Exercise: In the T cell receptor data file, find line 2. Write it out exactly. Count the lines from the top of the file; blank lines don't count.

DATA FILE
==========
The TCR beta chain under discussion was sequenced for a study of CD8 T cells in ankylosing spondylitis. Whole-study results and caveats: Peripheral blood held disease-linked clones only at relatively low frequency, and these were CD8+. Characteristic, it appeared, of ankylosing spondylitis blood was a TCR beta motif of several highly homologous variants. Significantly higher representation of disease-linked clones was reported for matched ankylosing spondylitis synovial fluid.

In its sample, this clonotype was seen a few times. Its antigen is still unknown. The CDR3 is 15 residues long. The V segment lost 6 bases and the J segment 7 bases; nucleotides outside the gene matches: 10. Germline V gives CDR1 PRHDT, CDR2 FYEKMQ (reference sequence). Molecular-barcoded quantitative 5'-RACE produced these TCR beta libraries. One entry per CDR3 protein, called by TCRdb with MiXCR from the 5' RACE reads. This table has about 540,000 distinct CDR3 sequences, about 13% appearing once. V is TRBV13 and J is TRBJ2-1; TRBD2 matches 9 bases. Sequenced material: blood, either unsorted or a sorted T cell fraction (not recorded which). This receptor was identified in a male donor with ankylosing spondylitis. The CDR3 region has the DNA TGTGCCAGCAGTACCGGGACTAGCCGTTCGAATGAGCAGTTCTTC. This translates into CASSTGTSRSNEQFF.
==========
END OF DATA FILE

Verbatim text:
In its sample, this clonotype was seen a few times. Its antigen is still unknown. The CDR3 is 15 residues long. The V segment lost 6 bases and the J segment 7 bases; nucleotides outside the gene matches: 10. Germline V gives CDR1 PRHDT, CDR2 FYEKMQ (reference sequence). Molecular-barcoded quantitative 5'-RACE produced these TCR beta libraries. One entry per CDR3 protein, called by TCRdb with MiXCR from the 5' RACE reads. This table has about 540,000 distinct CDR3 sequences, about 13% appearing once. V is TRBV13 and J is TRBJ2-1; TRBD2 matches 9 bases. Sequenced material: blood, either unsorted or a sorted T cell fraction (not recorded which). This receptor was identified in a male donor with ankylosing spondylitis. The CDR3 region has the DNA TGTGCCAGCAGTACCGGGACTAGCCGTTCGAATGAGCAGTTCTTC. This translates into CASSTGTSRSNEQFF.